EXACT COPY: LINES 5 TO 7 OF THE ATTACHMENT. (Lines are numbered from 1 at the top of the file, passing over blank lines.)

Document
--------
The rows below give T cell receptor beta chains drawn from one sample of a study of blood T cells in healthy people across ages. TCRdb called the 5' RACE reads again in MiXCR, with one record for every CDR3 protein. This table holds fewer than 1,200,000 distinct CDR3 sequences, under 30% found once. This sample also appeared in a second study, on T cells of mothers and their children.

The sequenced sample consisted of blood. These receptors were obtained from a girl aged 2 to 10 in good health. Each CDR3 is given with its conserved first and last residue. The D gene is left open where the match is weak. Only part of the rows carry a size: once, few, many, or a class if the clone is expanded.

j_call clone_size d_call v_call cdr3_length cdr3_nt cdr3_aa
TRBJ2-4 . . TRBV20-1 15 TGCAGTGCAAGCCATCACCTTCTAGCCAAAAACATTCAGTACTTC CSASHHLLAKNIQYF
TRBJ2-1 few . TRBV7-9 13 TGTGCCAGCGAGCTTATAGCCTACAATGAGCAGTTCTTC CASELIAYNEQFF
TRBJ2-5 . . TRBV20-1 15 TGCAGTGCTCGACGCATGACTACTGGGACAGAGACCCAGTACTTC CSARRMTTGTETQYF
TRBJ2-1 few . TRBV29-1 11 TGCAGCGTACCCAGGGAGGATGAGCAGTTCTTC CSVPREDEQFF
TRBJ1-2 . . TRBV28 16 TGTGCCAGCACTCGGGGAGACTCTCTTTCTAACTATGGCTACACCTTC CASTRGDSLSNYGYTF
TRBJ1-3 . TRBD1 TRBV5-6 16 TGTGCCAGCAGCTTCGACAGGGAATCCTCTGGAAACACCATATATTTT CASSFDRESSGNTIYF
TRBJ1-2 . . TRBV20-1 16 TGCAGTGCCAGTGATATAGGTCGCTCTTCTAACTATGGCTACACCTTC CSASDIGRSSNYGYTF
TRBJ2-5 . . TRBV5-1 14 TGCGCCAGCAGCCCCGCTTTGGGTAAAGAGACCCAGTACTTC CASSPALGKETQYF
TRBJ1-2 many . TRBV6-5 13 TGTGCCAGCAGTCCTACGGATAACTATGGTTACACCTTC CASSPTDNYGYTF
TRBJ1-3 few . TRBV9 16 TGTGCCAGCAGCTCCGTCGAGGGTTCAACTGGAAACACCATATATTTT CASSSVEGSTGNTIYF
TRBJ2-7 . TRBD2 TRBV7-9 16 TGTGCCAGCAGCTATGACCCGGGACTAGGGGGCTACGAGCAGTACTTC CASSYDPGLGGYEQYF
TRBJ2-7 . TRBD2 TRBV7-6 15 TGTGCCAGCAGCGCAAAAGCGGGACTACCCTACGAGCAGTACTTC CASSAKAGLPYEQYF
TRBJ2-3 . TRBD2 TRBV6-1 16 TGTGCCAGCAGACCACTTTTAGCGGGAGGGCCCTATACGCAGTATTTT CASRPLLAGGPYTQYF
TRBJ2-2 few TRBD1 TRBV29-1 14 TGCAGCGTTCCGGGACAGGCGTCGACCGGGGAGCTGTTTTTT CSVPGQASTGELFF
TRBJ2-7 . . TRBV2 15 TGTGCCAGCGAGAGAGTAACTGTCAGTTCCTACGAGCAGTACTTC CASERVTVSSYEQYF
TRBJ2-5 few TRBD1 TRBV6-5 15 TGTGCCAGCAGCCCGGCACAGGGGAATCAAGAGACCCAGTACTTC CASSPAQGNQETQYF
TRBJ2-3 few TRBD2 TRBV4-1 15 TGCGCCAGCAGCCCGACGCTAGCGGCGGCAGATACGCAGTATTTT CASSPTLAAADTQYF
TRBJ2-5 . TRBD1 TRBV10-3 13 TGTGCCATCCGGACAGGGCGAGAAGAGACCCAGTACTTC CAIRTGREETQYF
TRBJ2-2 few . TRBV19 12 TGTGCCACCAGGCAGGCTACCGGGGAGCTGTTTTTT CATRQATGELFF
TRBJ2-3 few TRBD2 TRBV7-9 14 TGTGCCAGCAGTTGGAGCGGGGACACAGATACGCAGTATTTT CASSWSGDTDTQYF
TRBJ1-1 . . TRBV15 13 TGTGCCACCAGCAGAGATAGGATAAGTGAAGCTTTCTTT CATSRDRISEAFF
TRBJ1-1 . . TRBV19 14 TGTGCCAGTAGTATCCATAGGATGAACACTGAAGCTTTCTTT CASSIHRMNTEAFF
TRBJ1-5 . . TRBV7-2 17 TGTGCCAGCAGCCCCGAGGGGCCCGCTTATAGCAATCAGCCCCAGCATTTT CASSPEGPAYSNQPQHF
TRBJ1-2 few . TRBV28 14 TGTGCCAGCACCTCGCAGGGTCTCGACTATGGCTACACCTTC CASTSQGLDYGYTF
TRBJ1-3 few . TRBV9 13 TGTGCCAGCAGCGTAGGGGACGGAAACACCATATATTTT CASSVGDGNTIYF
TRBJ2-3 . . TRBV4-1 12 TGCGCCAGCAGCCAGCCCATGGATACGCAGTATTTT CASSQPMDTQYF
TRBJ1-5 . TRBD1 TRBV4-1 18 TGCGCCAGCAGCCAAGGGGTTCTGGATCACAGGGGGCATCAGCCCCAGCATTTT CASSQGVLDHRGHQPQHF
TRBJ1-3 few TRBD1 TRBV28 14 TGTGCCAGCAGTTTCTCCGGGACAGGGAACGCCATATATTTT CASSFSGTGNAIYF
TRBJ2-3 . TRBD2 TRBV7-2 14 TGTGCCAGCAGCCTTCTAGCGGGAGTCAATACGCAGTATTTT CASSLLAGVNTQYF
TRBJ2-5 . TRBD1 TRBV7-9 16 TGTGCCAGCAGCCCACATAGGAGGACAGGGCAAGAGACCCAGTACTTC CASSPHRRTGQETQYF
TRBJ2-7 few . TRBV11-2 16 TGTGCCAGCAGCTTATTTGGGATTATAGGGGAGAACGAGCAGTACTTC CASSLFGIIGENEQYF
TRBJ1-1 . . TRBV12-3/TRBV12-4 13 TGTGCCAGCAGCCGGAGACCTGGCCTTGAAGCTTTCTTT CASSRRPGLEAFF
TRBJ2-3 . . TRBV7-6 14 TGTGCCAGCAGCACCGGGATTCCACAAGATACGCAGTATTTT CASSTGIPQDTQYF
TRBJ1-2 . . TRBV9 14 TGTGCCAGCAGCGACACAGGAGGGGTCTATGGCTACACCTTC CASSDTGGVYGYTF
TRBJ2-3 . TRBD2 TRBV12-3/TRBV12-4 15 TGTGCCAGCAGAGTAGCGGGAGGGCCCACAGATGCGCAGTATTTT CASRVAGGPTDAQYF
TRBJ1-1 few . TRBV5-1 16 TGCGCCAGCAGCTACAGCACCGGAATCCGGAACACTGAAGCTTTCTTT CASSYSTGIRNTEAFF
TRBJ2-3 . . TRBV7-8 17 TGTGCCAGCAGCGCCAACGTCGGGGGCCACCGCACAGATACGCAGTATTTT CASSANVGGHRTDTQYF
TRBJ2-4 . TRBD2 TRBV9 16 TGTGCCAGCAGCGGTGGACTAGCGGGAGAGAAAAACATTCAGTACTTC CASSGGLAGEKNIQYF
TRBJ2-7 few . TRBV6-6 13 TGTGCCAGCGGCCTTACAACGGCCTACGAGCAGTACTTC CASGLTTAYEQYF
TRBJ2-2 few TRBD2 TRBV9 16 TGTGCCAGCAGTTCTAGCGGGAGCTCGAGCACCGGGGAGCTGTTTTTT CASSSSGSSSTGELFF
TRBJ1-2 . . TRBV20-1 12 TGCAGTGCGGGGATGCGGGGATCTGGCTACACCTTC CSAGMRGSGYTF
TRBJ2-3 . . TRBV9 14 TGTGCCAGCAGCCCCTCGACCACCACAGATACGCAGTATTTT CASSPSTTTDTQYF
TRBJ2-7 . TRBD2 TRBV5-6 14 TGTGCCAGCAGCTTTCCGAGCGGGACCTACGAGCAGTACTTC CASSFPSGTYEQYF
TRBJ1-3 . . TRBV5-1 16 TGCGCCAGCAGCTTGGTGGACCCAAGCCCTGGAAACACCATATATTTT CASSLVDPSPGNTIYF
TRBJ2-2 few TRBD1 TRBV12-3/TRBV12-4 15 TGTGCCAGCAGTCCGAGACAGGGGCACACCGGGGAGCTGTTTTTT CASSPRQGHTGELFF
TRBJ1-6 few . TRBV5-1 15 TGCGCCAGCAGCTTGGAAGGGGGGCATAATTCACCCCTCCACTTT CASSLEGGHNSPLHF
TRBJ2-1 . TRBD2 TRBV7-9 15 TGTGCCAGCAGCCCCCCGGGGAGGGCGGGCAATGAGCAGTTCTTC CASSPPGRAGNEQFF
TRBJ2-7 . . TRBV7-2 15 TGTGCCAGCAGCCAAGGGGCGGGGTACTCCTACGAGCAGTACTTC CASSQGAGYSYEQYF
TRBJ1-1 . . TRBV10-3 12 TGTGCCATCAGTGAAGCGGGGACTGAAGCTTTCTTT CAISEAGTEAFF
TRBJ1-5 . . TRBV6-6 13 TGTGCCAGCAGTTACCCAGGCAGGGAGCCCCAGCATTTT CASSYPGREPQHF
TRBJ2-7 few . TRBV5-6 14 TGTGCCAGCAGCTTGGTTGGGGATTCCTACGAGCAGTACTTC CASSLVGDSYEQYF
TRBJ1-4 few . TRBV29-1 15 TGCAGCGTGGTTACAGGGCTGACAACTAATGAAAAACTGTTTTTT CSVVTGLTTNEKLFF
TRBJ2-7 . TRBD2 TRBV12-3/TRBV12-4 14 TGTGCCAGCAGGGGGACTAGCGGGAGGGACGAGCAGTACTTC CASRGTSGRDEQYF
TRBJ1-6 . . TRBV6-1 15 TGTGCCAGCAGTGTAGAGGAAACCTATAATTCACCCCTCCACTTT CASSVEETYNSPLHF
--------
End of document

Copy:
TRBJ2-1 few . TRBV7-9 13 TGTGCCAGCGAGCTTATAGCCTACAATGAGCAGTTCTTC CASELIAYNEQFF
TRBJ2-5 . . TRBV20-1 15 TGCAGTGCTCGACGCATGACTACTGGGACAGAGACCCAGTACTTC CSARRMTTGTETQYF
TRBJ2-1 few . TRBV29-1 11 TGCAGCGTACCCAGGGAGGATGAGCAGTTCTTC CSVPREDEQFF